Diabetes—We’ve Only Seen the Tip of the Iceberg
Marti Macchi likes to equate America’s problem with diabetes to an iceberg. What’s on top of the water looks bad, but it’s not nearly as bad as what’s lurking below the surface.
“We have 26 million people walking around with diabetes,” said Macchi, senior consultant for diabetes at the National Association of Chronic Disease Directors. “Approximately 10 million of those are diagnosed and the rest are walking around and don’t know it.”
In addition, about 79 million people have pre-diabetes, those people who have an elevated blood glucose level, but it is not severe enough to be considered diabetic. Without lifestyle changes and/or treatment, most of them will become diabetic.
Macchi spoke at the Health Policy Academy at The Council of State Governments 2012 National Conference in Austin, Texas.
Macchi said policymakers should be thinking about how to identify people who are diabetic and those who have pre-diabetes—particularly among state employees and patients on Medicaid, since states provide medical coverage for those populations.
“We need to think about screening,” she said. “Screening is really the entry point to containing this epidemic. We have to be able to know who our people are who need interventions.
“A really important area and I think, a highly neglected area, is gestational diabetes. We know screening pregnant women for diabetes is important. … We really don’t know how often it’s happening, it’s not mandated.”
Nicole Johnson, a diabetes policy advocate and Miss America 1999, agreed the nation hasn’t paid as much attention to gestational diabetes as it should.
“Gestational diabetes screening, again, is not happening,” Johnson said. “It will not happen unless it is mandated, unless you do something about it. When gestational diabetes is present, the costs of care both to mother and child rise dramatically.
“We must require state health insurance programs, Medicaid programs to track screening for gestational diabetes. … This gives us a data set to use for interventions. It’s low-hanging fruit where we can make a tremendous difference in a short period of time.”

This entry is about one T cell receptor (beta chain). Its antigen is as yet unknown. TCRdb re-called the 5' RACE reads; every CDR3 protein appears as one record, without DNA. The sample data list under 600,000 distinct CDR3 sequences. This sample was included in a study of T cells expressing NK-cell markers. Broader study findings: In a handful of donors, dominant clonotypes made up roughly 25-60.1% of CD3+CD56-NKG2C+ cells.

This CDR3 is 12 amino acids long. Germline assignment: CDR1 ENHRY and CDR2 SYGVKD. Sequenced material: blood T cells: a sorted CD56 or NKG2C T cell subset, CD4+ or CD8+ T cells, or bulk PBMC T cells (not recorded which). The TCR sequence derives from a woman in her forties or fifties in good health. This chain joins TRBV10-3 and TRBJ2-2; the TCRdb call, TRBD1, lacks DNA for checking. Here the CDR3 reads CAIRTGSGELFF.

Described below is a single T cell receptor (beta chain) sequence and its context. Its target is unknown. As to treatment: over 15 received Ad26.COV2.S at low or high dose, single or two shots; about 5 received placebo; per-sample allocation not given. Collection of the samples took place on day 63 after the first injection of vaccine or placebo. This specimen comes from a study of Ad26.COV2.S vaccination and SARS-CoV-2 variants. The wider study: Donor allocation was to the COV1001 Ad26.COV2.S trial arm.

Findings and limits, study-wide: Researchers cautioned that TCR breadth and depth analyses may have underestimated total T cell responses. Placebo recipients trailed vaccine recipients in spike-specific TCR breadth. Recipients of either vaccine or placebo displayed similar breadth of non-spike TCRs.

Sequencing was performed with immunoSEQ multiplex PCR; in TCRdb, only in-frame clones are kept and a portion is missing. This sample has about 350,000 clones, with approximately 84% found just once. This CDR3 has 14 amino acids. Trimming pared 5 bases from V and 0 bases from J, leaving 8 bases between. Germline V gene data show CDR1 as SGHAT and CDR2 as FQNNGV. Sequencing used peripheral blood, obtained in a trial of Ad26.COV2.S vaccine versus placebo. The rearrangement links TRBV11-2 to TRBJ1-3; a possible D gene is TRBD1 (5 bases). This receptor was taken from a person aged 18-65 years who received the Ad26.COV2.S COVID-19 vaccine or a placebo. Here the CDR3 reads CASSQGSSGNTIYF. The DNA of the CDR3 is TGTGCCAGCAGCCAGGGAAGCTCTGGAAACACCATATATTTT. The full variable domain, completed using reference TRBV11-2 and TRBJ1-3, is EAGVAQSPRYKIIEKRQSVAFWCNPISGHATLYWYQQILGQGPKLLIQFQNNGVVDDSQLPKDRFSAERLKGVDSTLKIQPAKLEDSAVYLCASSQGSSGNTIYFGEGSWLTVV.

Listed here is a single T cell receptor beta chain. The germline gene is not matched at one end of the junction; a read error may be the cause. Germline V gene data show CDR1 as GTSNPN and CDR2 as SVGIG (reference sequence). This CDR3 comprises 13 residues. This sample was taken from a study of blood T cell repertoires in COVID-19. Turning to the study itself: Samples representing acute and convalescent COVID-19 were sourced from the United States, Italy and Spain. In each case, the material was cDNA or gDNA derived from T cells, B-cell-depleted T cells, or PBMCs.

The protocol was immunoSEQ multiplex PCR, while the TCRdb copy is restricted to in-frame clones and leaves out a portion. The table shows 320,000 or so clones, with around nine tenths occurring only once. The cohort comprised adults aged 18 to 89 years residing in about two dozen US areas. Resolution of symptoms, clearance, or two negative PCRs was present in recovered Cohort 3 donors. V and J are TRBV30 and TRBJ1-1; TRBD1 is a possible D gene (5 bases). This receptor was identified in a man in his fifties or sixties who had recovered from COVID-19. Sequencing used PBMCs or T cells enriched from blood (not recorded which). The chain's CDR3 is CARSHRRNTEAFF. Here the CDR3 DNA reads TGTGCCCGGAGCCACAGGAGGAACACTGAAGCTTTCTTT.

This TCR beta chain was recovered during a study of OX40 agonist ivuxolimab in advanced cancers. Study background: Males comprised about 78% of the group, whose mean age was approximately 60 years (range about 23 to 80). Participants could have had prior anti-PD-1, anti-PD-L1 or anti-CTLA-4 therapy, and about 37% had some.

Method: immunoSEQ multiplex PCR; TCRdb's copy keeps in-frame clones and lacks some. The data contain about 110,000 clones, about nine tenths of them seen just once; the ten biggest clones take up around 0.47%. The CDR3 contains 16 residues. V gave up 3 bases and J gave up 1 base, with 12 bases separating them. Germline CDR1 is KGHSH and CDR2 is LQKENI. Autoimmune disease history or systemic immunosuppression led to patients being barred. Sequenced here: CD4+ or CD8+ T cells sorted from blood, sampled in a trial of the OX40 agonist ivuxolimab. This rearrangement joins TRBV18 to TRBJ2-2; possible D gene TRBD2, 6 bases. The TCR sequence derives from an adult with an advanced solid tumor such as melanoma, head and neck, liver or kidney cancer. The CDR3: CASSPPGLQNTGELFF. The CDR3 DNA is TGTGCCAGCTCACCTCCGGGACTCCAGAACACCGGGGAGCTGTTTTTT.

Katherine Blair, health policy adviser in Colorado Gov. John Hickenlooper’s office, said her state is using the National Diabetes Prevention Program. Led by the U.S. Centers for Disease Control and Prevention, it is an evidence-based program designed to help people make lifestyle changes to prevent diabetes.
Blair said Colorado uses a 16-week program facilitated by community organizations, such as a YMCA. The goal is to get participants active for 150 minutes each week. If participants can lose just 5 to 7 percent of their body fat, Blair said, they reduce their risk of developing diabetes by 58 percent. On a nationwide basis, that could prevent or delay 885,000 cases of diabetes and save $5.7 billion.
“The way we see this program, you’re really building personal responsibility,” she said. “It’s hard to take a couch potato culture and make it active. What we can do is have individuals screened, identify those with pre-diabetes and put those individuals into the program.”
Ivan Lanier, director of state government affairs for the American Diabetes Association, urged legislators to consider who in their states is allowed to help children with diabetes take care of their disease at school. If there is no school nurse, Lanier said, other school personnel can be trained to administer routine, non-emergency care for diabetic children.
But often, he said, there is no statewide policy and it is left up to school districts to decide what to do. Only 28 states have school diabetes care laws. In some instances, diabetic children have not been allowed to take field trips and parents have been required to be on-site for routine blood sugar checks.
“No child should be excluded from athletics and school trips because of diabetes,” Lanier said.